BWW Interview: Greer Grimsley is the Nicest Villain in Opera: Part 1
He's been called "the nicest man in the business." Yet he plays the most dastardly villains.
For the last three decades, baritone Greer Grimsley has led an active and highly acclaimed international opera career, singing lead roles with all of America's leading opera companies and at many important European opera houses. Having made his San Diego Opera debut in 2000 in Lohengrin, Grimsley last appeared here in 2012 as Jochanaan in Salome.
Married to mezzo-soprano Luretta Bybee, New Orleans native Grimsley studied at Juilliard, made his professional opera debut with Houston Grand Opera in Mozart's Magic Flute, and played Escamillo in the international tour of the Tony-award winning adaptation of Carmen, La Tragédie de Carmen, directed by Peter Brook. Grimsley's first portrayal of Jochanaan in Salome with Scottish Opera made this one of his iconic roles along with that of Scarpia in Tosca. Other roles included Méphistophélès, Wotan, and the title role in Wagner's Flying Dutchman.
SDO general director David Bennett, in an interview with Broadway World on July 8, 2015 (/bwwopera/article/BWW-Interview-David-Bennett-Part-2-New-Seasons-New-Concepts-20150709-page2), said of Grimsley, "He's amazing. I saw him last summer in Santa Fe. The voice just kind of rolls out. It's gorgeous. Healthy, virile, big sound."
Grimsley is a complete singer in every sense. His powerful voice is always consistent from top to bottom of his range, vocally and dynamically; he has a magnificent elegance and stage presence; and he sings with great beauty, even playing a lecherous villain such as Scarpia in Tosca, which opens the SDO season starting Feb. 13, 2016.
EM: We're delighted to have you back at SDO.
GG: It's my pleasure. I love San Diego, and every time I get to sing Tosca it's a gift.
EM: Is Scarpia your signature role?
GG: After all these years it's one of my most performed roles. I never get tired of it. Tito Gobbi in his autobiography said, in the thousands of performances he did, one always finds something new in Scarpia. And it's true. It's just chock full. A lot of it has to do with the characters and the play. Puccini took this mediocre play and turned it into an incredible opera. That's a real testament to Puccini as a composer and a genius. If you really listen and delve into his operas, they're amazing.
EM: What was your journey to become an opera singer?
GG: When I had to decide about college, I was wanting to be an archaeologist. But in high school I was always involved in the drama club and band and eventually the chorus. In hindsight my interest, my actions, were performance, music. Then Anthony Laciura, who was for many years at the Met as a character tenor, was my first voice teacher. He came to my high school in New Orleans to student teach my senior year. I took a few voice lessons with him and he said, "Maybe if you haven't decided which college you want to go to, think about Loyola and studying with my teacher." I applied and received a small scholarship from the School of Music and worked my way through Loyola in restaurants in New Orleans, full time and at night, and going to school during the day. I had no formal music training until I hit college.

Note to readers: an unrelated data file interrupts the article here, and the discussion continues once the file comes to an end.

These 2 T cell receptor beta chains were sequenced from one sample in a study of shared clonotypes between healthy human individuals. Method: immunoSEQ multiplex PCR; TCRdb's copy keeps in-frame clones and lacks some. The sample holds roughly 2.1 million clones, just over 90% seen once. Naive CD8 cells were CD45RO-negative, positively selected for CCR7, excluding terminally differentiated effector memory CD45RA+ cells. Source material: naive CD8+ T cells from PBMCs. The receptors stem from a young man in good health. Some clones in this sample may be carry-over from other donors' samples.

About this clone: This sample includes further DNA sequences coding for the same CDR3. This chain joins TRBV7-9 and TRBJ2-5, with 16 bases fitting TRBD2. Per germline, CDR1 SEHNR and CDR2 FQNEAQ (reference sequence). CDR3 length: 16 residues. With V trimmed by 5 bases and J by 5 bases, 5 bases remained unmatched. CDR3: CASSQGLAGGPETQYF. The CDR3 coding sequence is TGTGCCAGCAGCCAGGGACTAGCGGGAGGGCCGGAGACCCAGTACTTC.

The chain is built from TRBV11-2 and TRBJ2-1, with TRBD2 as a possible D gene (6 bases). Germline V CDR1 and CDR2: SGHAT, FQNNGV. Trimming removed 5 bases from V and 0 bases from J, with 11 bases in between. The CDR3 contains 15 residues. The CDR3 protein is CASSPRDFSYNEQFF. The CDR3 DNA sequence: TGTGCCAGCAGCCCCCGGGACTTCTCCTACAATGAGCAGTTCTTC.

EM: That's quite a disconnect between archaeology and music. You must always have been a real history buff.
GG: I still am. In most cases science as well. In a way it's an active passion. If I'm in a particular area that's archaeologically interesting, I'll seek it out. It's served me well in opera. A lot of operas are based on either novels or historical figures. That research informs my characters. It was because I was passionate about history that I was able to understand the situation of the French Revolution and why Mozart was writing Le Nozze di Figaro, why Beethoven wrote Fidelio and the 9th, in response to Napoleon and post-Napoleonic Europe. Those things are important for me in delving into music. Because music is an expression, it comes out of time and experience.
EM: Verdi was totally about that.
GG: Aida is often written off as his opera that celebrated the Suez Canal. It's beautiful music, but he also understood the history behind it.
EM: Scarpia is such a familiar role for you. I've always wanted to know, but have never asked - do you find it anticlimactic to die at the end of the second act and not be there for the rest of the opera?
GG: (Laughs.) Not really. That's a wonderful question. I've never been asked that before. I've always looked at it as that's where my story ends in the piece, but his influence still reaches far beyond his death for the third act. It's a very compact and intense second act. Something had to come to a head there at that point. I think it would be anticlimactic if I did survive the second act.
EM: In a way that makes him even more powerful as a character, that he set things in motion that spell the end for everybody else later on.
GG: Yes, and one of his themes (Sings letter/post-death theme), I don't think you hear that until he's writing his letter of safe passage for Tosca. The way he's orchestrated it, you know it's not a clean getaway.